Cover art for LUDUS. Courtesy of Serious Klein
Serious Klein comes in hard on his opening track, All Factual. A low, distorted drumbeat buzzes in the background as he raps the story of his early artistic rejection and self-made rise to fame. The words are confrontational, the music industrial and aggressive — but only for so long. Klein’s voice eventually drops away, and the song tapers off into a soft melody that surprises after the harsh rhythm and rapid-fire verses of its first half. This dichotomy — intense, abrasive buildup, then soft, musical relief — remains consistent throughout this six-song mini-album.
Ludus is a mix of soul and trap; industrial and alternative rap; dry rhythm and soft, flowing melody. Hardcore rap verses in which Klein flexes his rising fame and power are featured side-by-side with love songs that rhapsodize physical and emotional intimacy.
Tracks like All Factual, Buss It, and Numero Uno crackle with a dry, burning intensity — it sounds as though a single spark could set them aflame. Each has a distinctly ominous undertone: All Factual thumps with a fuzzy, blaring drumbeat; Buss It rumbles with low, gong-like thunder and snippets of trumpet; and Numero Uno unnerves with a dissonant horn melody layered under Klein’s voice. There is no singing, only quick, catch-it-or-you’ll-miss-it rapped verses. Each song is unsettling, but uniquely hypnotic, in this writer’s opinion.
Photo by Gianni Chiarello
Photo by Rok Trzan
Birth of Butterflies, meanwhile, is like a balm for the harshness of its predecessors. The music on this final track is heavy — it sounds as though Klein is being submerged in water, or some other thick liquid that has slowed his words. His voice here is vulnerable — bashful, almost — like a school boy delivering his first confession of love. As a listener, you might feel like a voyeur for getting to hear such tender admissions:
“If I claim you would you say that I’m selfish?
I wanna hold your heart closer than anybody has ever held it
This love done came with patience, and what you brought was greatness
If I count butterflies, just know that you’re my favorite”
Fix Your Heart has a similarly soothing, dream-like quality, although it’s anchored by a steady beat and moderately-quick rapped verses. In this song Klein seems to call out a relationship that’s bringing him harm, in the hopes of healing both himself and the person on the receiving end of his words. His voice is rounded out by soft, rippling notes and shimmering strummed guitar:
“You don’t like the taste but it’s covering all your pain
The perfect frame of a tough n**** you wanna maintain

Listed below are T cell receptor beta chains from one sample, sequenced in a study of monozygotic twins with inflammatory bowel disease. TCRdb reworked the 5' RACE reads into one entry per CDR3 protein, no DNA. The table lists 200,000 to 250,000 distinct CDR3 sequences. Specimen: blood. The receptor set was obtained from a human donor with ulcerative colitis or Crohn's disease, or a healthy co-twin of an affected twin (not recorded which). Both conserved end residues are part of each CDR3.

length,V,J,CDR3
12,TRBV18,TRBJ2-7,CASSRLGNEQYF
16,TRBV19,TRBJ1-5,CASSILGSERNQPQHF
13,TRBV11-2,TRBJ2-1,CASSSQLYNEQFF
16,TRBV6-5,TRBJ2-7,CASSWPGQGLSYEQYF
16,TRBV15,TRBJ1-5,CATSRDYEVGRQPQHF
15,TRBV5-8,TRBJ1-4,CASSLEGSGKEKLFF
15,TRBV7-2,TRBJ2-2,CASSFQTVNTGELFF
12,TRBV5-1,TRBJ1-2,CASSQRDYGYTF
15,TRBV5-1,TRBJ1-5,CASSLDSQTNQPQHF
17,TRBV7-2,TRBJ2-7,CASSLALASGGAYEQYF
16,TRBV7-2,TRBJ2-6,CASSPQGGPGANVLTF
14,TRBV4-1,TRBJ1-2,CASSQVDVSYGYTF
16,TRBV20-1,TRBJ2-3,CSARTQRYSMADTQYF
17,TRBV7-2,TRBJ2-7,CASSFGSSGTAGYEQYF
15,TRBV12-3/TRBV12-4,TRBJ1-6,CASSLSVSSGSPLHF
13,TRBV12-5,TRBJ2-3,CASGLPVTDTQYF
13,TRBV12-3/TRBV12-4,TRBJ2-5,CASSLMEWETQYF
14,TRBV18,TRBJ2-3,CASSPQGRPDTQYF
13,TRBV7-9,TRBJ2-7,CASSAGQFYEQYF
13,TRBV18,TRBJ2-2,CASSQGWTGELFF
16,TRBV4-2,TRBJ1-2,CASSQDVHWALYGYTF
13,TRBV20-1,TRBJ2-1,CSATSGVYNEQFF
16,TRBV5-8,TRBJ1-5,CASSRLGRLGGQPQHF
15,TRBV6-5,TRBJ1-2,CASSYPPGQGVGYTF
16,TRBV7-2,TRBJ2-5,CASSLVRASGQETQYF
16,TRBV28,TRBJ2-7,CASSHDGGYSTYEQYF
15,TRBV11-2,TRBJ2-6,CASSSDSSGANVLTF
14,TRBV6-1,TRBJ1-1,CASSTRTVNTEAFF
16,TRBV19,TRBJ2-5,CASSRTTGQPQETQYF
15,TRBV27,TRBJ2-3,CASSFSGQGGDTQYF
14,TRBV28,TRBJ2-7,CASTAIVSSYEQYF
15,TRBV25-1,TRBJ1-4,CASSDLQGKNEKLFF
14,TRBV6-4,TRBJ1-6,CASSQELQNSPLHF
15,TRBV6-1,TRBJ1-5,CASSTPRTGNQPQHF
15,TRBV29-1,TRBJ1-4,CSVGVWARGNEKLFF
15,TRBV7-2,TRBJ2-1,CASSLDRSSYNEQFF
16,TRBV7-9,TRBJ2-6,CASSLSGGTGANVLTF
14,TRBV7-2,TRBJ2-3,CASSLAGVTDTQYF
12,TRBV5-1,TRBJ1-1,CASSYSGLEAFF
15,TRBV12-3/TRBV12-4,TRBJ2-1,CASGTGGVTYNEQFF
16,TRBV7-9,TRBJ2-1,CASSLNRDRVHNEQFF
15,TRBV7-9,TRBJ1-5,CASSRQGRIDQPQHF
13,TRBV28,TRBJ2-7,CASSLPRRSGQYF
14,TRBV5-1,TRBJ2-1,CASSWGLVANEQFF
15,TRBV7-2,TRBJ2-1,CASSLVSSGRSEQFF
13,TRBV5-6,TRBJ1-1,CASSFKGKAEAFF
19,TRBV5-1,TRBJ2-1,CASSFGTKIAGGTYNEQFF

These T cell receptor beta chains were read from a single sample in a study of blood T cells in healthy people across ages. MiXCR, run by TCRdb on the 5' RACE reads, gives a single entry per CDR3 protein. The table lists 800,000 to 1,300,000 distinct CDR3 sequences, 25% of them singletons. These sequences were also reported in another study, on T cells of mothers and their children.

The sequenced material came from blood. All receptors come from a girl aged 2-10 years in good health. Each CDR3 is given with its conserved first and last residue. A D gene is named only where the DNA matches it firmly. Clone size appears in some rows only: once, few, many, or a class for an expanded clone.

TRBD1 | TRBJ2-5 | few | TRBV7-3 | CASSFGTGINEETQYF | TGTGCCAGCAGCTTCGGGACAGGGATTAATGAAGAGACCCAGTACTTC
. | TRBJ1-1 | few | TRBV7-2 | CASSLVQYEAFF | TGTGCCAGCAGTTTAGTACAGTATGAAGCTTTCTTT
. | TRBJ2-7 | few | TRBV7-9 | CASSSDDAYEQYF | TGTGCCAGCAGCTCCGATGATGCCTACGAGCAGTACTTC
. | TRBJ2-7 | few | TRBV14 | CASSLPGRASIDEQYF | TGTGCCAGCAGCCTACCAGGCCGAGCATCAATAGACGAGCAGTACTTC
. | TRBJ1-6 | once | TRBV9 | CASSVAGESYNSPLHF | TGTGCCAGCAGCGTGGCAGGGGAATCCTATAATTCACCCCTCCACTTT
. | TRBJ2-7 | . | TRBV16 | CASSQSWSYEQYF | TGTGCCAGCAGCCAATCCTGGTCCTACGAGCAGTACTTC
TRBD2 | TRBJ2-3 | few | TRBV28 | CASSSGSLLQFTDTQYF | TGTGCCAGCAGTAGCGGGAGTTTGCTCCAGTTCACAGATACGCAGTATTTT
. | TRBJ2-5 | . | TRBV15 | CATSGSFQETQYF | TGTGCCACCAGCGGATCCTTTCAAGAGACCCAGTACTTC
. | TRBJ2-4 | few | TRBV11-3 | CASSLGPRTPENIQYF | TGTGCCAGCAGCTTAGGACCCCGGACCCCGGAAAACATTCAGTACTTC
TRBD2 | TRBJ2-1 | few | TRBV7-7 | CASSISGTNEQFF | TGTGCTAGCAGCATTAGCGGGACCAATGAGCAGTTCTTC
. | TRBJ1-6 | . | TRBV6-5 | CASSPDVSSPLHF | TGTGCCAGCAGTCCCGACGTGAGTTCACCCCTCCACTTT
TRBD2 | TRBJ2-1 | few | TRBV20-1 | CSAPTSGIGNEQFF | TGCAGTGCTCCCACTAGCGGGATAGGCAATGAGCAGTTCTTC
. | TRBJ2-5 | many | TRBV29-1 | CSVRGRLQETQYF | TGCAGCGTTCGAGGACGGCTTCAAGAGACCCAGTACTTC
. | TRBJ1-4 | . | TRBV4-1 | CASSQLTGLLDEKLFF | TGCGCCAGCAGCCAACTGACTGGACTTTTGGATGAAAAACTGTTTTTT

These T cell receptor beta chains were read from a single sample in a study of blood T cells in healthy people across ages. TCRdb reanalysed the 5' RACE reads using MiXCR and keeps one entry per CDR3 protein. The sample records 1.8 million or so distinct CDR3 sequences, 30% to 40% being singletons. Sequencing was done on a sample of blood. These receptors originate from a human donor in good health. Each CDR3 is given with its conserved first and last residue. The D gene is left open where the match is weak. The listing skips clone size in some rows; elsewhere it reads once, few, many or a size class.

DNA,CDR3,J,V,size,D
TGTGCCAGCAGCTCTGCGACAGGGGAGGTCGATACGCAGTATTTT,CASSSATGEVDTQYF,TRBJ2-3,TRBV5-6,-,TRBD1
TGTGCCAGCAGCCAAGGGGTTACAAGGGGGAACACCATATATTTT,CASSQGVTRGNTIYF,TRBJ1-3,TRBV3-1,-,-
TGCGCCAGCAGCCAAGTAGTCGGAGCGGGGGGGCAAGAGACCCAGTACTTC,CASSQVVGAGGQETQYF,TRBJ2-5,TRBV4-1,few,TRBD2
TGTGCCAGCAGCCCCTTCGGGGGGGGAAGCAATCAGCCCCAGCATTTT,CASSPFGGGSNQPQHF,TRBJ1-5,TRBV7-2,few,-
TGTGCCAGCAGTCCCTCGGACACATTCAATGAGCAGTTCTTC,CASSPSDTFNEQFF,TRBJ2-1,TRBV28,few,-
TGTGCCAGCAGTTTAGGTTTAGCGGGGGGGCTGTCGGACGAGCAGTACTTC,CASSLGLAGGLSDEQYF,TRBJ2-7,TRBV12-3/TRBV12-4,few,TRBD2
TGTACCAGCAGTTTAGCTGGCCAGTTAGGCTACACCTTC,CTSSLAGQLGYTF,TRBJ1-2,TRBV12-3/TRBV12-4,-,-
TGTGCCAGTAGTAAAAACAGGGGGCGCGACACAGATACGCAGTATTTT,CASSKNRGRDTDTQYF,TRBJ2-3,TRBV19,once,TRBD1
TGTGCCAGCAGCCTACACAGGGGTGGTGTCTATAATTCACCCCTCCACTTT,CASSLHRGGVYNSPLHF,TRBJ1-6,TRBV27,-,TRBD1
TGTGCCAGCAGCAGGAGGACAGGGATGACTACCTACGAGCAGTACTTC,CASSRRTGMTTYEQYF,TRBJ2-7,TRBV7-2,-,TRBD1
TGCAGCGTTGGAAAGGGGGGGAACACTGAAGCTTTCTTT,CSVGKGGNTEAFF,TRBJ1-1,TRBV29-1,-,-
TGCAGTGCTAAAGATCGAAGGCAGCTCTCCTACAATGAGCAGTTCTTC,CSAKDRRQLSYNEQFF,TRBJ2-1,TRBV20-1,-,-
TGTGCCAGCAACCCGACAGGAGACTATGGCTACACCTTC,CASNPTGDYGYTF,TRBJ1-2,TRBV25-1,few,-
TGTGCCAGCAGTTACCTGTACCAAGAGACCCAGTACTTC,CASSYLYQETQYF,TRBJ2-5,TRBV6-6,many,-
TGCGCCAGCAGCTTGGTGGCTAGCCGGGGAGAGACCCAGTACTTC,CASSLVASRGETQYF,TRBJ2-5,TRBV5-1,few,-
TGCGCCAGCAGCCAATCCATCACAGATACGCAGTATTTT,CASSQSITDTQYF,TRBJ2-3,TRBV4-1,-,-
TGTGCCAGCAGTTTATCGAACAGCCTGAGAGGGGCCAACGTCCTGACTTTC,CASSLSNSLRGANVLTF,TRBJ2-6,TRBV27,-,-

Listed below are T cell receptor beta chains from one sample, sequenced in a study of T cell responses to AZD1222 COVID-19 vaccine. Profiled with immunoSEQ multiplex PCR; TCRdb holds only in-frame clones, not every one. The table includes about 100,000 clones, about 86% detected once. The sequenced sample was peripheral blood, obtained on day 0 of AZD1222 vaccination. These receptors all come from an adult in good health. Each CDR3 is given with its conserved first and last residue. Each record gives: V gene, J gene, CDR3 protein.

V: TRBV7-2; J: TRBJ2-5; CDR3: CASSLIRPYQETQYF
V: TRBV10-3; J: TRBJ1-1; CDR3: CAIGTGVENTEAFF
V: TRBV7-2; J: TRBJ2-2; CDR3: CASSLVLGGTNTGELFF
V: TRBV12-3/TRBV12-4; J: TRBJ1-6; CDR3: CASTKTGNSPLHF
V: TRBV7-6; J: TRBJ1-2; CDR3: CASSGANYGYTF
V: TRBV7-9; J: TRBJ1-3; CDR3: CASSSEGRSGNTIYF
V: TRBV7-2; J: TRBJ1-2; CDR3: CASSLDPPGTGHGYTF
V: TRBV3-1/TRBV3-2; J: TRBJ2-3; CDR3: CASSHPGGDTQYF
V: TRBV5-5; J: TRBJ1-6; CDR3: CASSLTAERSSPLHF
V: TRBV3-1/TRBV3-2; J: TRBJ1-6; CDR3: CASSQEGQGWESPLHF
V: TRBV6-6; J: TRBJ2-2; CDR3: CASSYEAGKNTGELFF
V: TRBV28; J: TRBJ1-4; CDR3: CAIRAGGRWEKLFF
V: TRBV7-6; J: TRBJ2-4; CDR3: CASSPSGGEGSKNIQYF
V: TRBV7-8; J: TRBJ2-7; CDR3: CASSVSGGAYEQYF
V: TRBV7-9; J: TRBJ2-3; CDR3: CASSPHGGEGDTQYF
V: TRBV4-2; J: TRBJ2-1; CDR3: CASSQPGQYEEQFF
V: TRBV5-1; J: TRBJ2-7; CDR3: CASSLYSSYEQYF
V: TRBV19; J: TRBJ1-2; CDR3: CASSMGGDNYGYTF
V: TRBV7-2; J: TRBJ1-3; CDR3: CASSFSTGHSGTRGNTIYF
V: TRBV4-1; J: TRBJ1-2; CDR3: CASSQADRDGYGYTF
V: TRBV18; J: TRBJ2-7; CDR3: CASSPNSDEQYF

Talk to me shallow cause you think I need to be entertained
I think you’re missing the point”
Serious Klein’s LUDUS Features a Variety of Rap Styles, Moods and Instruments
While Ludus’ harder rap songs pack a direct punch, Down, Birth of Butterflies, and Fix Your Heart have more of a slow-burning heat that tends to linger. But each is worthy of its place on the album, in this writer’s opinion, as they all serve to express a different side of Klein, and a unique facet of his personal journey. While the more intense songs allow him to showcase his skills as a rapper and wordsmith, the softer tracks reveal his emotional depth and affinity for translating concepts such as love and intimacy into layered, genre-blending music.
Even though it’s only six songs long, Ludus is powerfully balanced and richly nuanced — if you don’t find a song that riffs off your own mood and energy level, you might instead find one that leaves you feeling invigorated and refreshed.
This EP is a standout for fans of experimental and alternative rap — especially those who enjoy a mix of emotions, genres and instruments.
About the Author: Lily LeaVesseur
Lily LeaVesseur has harbored a fondness for the arts since she was a few months old, when her parents took her on her first of many stroller rides through the halls of the Art Institute of Chicago. Even after moving to San Diego as a child, she returned many times so that she could stare down her favorite pieces, combing them over again and again for clues to their greatness.
She carried this enthusiasm like a missionary, and in high school petitioned to re-open the single Art History course on the roster so that she could study it with her friends. She loved feeling like she could unlock some sort of intangible mystery behind works of art, and looking for herself within the artists that created them.
Since then Lily has continued to explore art both analytically and creatively. She now writes poetry and non-fiction, sometimes accompanied by illustrations or watercolor, and hopes to one day collect these works into a graphic novel. When she's not writing or drawing, she can otherwise be found skating with friends, experimenting with new food combinations, and/or lying on the floor contemplating the transcendental nature of TikTok.